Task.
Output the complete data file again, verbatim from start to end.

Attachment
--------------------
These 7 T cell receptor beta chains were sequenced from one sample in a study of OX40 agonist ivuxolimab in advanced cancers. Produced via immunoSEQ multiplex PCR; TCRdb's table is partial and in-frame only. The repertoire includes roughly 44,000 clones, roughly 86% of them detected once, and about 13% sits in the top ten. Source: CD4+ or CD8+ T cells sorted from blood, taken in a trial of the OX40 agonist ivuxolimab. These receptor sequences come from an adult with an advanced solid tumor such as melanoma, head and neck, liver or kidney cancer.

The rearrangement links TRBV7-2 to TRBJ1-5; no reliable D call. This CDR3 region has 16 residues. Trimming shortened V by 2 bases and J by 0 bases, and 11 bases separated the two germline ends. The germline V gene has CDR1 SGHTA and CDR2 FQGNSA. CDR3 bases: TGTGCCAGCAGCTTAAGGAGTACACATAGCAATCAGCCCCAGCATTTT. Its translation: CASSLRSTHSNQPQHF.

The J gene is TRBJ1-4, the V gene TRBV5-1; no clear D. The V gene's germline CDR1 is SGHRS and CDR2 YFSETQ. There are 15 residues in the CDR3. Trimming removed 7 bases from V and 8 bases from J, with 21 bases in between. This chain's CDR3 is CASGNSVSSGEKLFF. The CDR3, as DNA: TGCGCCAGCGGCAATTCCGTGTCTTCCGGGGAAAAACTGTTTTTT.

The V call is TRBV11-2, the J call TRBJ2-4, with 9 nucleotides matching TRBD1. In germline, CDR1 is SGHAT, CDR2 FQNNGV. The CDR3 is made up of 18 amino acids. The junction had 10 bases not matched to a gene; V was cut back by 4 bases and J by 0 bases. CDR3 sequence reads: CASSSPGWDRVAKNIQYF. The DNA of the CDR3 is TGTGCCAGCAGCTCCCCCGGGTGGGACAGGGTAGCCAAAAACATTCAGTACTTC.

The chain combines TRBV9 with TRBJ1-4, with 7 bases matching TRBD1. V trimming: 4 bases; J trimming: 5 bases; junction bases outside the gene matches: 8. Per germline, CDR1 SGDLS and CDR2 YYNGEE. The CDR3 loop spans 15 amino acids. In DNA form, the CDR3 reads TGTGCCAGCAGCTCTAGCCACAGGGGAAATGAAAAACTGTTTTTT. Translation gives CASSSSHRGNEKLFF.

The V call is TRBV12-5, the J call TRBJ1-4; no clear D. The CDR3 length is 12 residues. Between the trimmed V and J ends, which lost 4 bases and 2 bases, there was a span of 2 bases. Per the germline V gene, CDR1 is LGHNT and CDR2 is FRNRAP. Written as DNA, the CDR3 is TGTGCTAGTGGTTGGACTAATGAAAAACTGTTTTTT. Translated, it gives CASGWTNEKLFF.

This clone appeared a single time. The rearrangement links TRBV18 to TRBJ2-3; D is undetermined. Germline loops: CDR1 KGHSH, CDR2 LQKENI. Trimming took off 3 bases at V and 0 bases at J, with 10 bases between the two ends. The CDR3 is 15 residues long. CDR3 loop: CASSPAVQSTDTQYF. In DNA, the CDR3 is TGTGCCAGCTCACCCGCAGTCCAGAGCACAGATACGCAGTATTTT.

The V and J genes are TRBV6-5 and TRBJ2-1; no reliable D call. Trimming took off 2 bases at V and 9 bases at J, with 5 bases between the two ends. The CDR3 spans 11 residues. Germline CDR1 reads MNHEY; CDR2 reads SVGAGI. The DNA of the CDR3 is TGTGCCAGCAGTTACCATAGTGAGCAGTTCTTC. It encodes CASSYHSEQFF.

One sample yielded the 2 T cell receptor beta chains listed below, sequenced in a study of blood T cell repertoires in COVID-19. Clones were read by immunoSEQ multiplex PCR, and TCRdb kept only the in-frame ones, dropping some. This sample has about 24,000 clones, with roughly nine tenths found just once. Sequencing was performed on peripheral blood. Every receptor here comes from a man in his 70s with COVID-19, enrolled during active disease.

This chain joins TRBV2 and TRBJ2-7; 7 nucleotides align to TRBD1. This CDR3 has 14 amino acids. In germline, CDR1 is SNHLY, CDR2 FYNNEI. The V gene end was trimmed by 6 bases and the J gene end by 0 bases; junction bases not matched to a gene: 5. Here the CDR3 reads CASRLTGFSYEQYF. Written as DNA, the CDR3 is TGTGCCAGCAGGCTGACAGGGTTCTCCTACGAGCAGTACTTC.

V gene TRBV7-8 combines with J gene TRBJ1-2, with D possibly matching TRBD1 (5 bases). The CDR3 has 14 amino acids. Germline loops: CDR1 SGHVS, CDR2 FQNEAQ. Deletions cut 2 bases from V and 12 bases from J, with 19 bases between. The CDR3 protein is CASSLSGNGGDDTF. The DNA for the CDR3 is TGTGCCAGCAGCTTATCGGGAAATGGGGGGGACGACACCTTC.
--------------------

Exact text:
These 7 T cell receptor beta chains were sequenced from one sample in a study of OX40 agonist ivuxolimab in advanced cancers. Produced via immunoSEQ multiplex PCR; TCRdb's table is partial and in-frame only. The repertoire includes roughly 44,000 clones, roughly 86% of them detected once, and about 13% sits in the top ten. Source: CD4+ or CD8+ T cells sorted from blood, taken in a trial of the OX40 agonist ivuxolimab. These receptor sequences come from an adult with an advanced solid tumor such as melanoma, head and neck, liver or kidney cancer.

The rearrangement links TRBV7-2 to TRBJ1-5; no reliable D call. This CDR3 region has 16 residues. Trimming shortened V by 2 bases and J by 0 bases, and 11 bases separated the two germline ends. The germline V gene has CDR1 SGHTA and CDR2 FQGNSA. CDR3 bases: TGTGCCAGCAGCTTAAGGAGTACACATAGCAATCAGCCCCAGCATTTT. Its translation: CASSLRSTHSNQPQHF.

The J gene is TRBJ1-4, the V gene TRBV5-1; no clear D. The V gene's germline CDR1 is SGHRS and CDR2 YFSETQ. There are 15 residues in the CDR3. Trimming removed 7 bases from V and 8 bases from J, with 21 bases in between. This chain's CDR3 is CASGNSVSSGEKLFF. The CDR3, as DNA: TGCGCCAGCGGCAATTCCGTGTCTTCCGGGGAAAAACTGTTTTTT.

The V call is TRBV11-2, the J call TRBJ2-4, with 9 nucleotides matching TRBD1. In germline, CDR1 is SGHAT, CDR2 FQNNGV. The CDR3 is made up of 18 amino acids. The junction had 10 bases not matched to a gene; V was cut back by 4 bases and J by 0 bases. CDR3 sequence reads: CASSSPGWDRVAKNIQYF. The DNA of the CDR3 is TGTGCCAGCAGCTCCCCCGGGTGGGACAGGGTAGCCAAAAACATTCAGTACTTC.

The chain combines TRBV9 with TRBJ1-4, with 7 bases matching TRBD1. V trimming: 4 bases; J trimming: 5 bases; junction bases outside the gene matches: 8. Per germline, CDR1 SGDLS and CDR2 YYNGEE. The CDR3 loop spans 15 amino acids. In DNA form, the CDR3 reads TGTGCCAGCAGCTCTAGCCACAGGGGAAATGAAAAACTGTTTTTT. Translation gives CASSSSHRGNEKLFF.

The V call is TRBV12-5, the J call TRBJ1-4; no clear D. The CDR3 length is 12 residues. Between the trimmed V and J ends, which lost 4 bases and 2 bases, there was a span of 2 bases. Per the germline V gene, CDR1 is LGHNT and CDR2 is FRNRAP. Written as DNA, the CDR3 is TGTGCTAGTGGTTGGACTAATGAAAAACTGTTTTTT. Translated, it gives CASGWTNEKLFF.

This clone appeared a single time. The rearrangement links TRBV18 to TRBJ2-3; D is undetermined. Germline loops: CDR1 KGHSH, CDR2 LQKENI. Trimming took off 3 bases at V and 0 bases at J, with 10 bases between the two ends. The CDR3 is 15 residues long. CDR3 loop: CASSPAVQSTDTQYF. In DNA, the CDR3 is TGTGCCAGCTCACCCGCAGTCCAGAGCACAGATACGCAGTATTTT.

The V and J genes are TRBV6-5 and TRBJ2-1; no reliable D call. Trimming took off 2 bases at V and 9 bases at J, with 5 bases between the two ends. The CDR3 spans 11 residues. Germline CDR1 reads MNHEY; CDR2 reads SVGAGI. The DNA of the CDR3 is TGTGCCAGCAGTTACCATAGTGAGCAGTTCTTC. It encodes CASSYHSEQFF.

One sample yielded the 2 T cell receptor beta chains listed below, sequenced in a study of blood T cell repertoires in COVID-19. Clones were read by immunoSEQ multiplex PCR, and TCRdb kept only the in-frame ones, dropping some. This sample has about 24,000 clones, with roughly nine tenths found just once. Sequencing was performed on peripheral blood. Every receptor here comes from a man in his 70s with COVID-19, enrolled during active disease.

This chain joins TRBV2 and TRBJ2-7; 7 nucleotides align to TRBD1. This CDR3 has 14 amino acids. In germline, CDR1 is SNHLY, CDR2 FYNNEI. The V gene end was trimmed by 6 bases and the J gene end by 0 bases; junction bases not matched to a gene: 5. Here the CDR3 reads CASRLTGFSYEQYF. Written as DNA, the CDR3 is TGTGCCAGCAGGCTGACAGGGTTCTCCTACGAGCAGTACTTC.

V gene TRBV7-8 combines with J gene TRBJ1-2, with D possibly matching TRBD1 (5 bases). The CDR3 has 14 amino acids. Germline loops: CDR1 SGHVS, CDR2 FQNEAQ. Deletions cut 2 bases from V and 12 bases from J, with 19 bases between. The CDR3 protein is CASSLSGNGGDDTF. The DNA for the CDR3 is TGTGCCAGCAGCTTATCGGGAAATGGGGGGGACGACACCTTC.